‘…her mind drifted back to the wardrobe challenge. Leather trousers were a safe bet. They were the colour of chocolate fudge cake – if she daren’t eat it, at least she could wear something that reminded her of it. That halter neck top with copper sequins, maybe, plus the brown boots for tramping outside to watch the firework display.’
 

The two go to the party and at first Scarlett’s pleased with her clothing choice, even getting compliments. But then then things go downhill. First, there’s a loud argument and one of the guests, after too much to drink, throws a glass of red wine at another and storms out. Not many days later, the host is murdered. Scarlett and her Cold Case Review Team are already looking into a six-year-old murder, and they find that this recent one (and another killing as well) is connected.

As crime fiction shows us, it doesn’t matter how frantically and carefully we prepare for gatherings. Anything can happen, and sometimes does…
 
 
 

*NOTE: The title of this post is a line from Billy Joel’s She’s Right On Time.

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Filed under Agatha Christie, Anthony Bidulka, Elizabeth Spann Craig, Gail Bowen, Martin Edwards, Riley Adams

I Want to be Elected*

VotingWhen many people think of elections and politics, they think of national-level elections. And that makes sense, since presidents and prime ministers have a great deal of power, and those elections get a lot of press. But it’s often the local and state/province/department – level elections that have the most impact on our day-to-day lives. For example, when you apply for a permit to build a house or develop some land, you generally don’t do so at the national level. So smaller elections can be very important.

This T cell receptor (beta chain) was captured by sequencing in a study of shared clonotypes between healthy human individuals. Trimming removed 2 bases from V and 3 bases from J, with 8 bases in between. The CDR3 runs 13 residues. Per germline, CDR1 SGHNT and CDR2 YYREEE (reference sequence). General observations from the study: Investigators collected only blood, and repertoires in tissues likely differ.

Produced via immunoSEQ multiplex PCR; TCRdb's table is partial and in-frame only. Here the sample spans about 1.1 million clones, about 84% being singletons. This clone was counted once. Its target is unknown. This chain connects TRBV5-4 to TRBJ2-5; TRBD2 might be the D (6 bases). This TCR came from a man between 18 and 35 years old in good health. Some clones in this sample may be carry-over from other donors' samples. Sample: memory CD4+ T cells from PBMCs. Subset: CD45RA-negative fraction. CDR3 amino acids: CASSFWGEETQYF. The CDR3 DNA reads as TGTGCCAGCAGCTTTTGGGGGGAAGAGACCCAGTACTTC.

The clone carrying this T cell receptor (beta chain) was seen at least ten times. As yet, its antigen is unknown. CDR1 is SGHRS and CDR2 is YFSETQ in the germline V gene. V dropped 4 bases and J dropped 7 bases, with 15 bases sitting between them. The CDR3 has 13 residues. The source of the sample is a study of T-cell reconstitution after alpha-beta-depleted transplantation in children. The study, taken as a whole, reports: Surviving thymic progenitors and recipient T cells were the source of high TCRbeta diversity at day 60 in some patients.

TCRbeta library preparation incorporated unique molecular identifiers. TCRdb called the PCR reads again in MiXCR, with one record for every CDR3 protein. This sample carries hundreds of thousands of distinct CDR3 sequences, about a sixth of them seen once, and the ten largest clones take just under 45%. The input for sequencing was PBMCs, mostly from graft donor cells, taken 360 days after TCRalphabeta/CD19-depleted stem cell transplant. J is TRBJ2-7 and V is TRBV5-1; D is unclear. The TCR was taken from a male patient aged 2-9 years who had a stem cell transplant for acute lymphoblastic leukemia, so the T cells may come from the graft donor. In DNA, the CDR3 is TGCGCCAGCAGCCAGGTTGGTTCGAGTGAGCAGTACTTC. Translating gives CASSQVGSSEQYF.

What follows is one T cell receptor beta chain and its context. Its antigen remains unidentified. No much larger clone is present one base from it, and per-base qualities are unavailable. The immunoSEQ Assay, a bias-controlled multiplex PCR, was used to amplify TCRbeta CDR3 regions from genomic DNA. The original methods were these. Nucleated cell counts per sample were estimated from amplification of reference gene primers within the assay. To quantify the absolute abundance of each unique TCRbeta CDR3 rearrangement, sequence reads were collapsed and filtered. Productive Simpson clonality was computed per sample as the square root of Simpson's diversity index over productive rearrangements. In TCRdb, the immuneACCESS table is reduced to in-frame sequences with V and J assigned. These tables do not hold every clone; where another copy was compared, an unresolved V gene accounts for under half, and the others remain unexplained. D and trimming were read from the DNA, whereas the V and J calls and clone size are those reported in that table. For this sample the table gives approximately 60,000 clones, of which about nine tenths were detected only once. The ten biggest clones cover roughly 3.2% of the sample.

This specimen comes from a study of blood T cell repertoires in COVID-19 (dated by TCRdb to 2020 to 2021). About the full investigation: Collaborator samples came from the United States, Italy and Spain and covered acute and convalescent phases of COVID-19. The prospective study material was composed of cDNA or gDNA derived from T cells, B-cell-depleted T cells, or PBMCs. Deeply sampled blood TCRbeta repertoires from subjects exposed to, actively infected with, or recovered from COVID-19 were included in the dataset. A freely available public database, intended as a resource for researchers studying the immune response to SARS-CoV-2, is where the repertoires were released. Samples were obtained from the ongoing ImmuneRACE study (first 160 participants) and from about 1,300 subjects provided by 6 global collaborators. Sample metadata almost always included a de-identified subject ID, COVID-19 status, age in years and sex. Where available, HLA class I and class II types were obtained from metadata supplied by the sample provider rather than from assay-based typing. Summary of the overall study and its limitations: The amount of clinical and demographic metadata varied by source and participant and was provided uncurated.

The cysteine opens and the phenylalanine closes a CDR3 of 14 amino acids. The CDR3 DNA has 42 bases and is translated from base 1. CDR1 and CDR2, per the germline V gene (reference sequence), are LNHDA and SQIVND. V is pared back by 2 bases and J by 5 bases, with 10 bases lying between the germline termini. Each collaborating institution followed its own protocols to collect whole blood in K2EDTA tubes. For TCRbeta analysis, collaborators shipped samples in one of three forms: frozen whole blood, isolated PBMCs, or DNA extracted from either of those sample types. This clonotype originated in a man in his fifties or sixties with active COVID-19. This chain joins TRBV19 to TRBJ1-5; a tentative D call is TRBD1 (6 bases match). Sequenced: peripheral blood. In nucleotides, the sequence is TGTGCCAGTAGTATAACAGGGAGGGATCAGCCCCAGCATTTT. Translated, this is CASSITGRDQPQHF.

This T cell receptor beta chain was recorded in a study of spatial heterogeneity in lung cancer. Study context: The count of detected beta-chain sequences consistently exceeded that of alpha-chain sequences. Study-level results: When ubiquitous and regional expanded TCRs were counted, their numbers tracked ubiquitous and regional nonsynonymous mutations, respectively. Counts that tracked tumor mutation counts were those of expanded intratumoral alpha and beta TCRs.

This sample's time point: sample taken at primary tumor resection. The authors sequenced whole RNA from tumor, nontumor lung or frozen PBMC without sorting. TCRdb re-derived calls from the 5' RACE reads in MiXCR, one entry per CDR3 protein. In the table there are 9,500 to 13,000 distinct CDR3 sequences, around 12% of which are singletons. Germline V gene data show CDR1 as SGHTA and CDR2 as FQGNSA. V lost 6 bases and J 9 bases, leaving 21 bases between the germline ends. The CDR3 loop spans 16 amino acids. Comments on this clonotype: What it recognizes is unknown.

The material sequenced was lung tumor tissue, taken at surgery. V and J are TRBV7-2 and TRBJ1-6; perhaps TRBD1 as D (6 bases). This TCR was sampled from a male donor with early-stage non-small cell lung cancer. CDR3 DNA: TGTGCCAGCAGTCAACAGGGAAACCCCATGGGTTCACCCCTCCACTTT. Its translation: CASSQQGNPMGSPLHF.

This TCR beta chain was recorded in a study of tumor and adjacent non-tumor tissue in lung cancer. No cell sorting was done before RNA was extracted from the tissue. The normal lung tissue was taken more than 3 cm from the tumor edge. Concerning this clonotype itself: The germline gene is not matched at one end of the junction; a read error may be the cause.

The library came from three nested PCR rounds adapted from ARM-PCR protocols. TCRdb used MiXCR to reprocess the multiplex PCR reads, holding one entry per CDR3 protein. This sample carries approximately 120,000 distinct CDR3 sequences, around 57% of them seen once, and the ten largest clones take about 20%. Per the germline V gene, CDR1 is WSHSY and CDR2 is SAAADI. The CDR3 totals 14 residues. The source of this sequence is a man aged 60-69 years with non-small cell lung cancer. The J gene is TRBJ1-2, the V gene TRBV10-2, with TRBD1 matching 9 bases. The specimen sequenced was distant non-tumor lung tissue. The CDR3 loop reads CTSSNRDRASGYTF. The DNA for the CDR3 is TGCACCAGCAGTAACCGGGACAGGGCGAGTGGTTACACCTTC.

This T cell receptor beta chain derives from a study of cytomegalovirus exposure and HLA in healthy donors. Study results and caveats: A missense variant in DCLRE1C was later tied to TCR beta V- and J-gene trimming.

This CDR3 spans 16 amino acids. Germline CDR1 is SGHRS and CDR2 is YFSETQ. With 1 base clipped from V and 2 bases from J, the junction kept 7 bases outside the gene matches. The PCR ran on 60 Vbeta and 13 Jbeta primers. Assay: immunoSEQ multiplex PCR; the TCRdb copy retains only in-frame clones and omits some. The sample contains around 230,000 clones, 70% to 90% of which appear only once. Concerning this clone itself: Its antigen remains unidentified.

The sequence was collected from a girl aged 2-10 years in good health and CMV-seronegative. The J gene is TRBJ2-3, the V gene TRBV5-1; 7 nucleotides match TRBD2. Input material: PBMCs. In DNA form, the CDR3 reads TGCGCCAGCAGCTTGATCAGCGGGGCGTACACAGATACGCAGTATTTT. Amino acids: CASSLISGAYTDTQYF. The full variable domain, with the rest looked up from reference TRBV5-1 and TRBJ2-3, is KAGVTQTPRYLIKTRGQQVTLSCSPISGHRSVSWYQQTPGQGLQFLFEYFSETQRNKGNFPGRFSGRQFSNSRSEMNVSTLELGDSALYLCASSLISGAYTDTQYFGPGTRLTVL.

They can stir up real passion, too, and the buildup of tension and excitement can be an interesting backdrop for a crime story. An election can also serve as an interesting sub-plot, even if it’s not the most important plot thread of a story.

In Gail Bowen’s Deadly Appearances, up-and-coming Saskatchewan politician Androu ‘Andy’ Boychuk is preparing to make a very important speech at a local picnic/barbecue. He’s widely seen as his party’s next leader, so everyone wants to hear what he has to say. As he’s beginning his speech, though, he takes a sip of water and then suddenly dies of what turns out to be poison. One of his campaign workers and speechwriters is political scientist and academician Joanne Kilbourn. She’s also a personal friend. When Boychuk dies, she decides to deal with her grief by writing a biography of him. The more she learns about Andy Boychuk’s life, the more she sees that there are sides to him that no-one knew. That search for the truth also leads Kilbourn to the truth about who killed Boychuk and why – and into real danger for herself.

We see the power of local politics too in Peter Temple’s Bad Debts. Danny McKillop spent eight years in prison for the drink driving murder of Melbourne citizens’ rights activist Anne Jeppeson. Now he’s been released, and he is desperate to contact the attorney who represented him Jack Irish. But before Irish can meet up with his former client, McKillop is murdered. Irish feels guilty already because he didn’t do a good job of defending McKillop in the first place. So he decides to look into the murder. He soon discovers that the victim was most likely framed for the killing of Anne Jeppeson. If that’s the case, then not only is the killer still free, but that person also probably murdered McKillop. As Irish and journalist Linda Hillier get closer to the truth, they discover that it’s all related to dirty politics, greed and intrigue.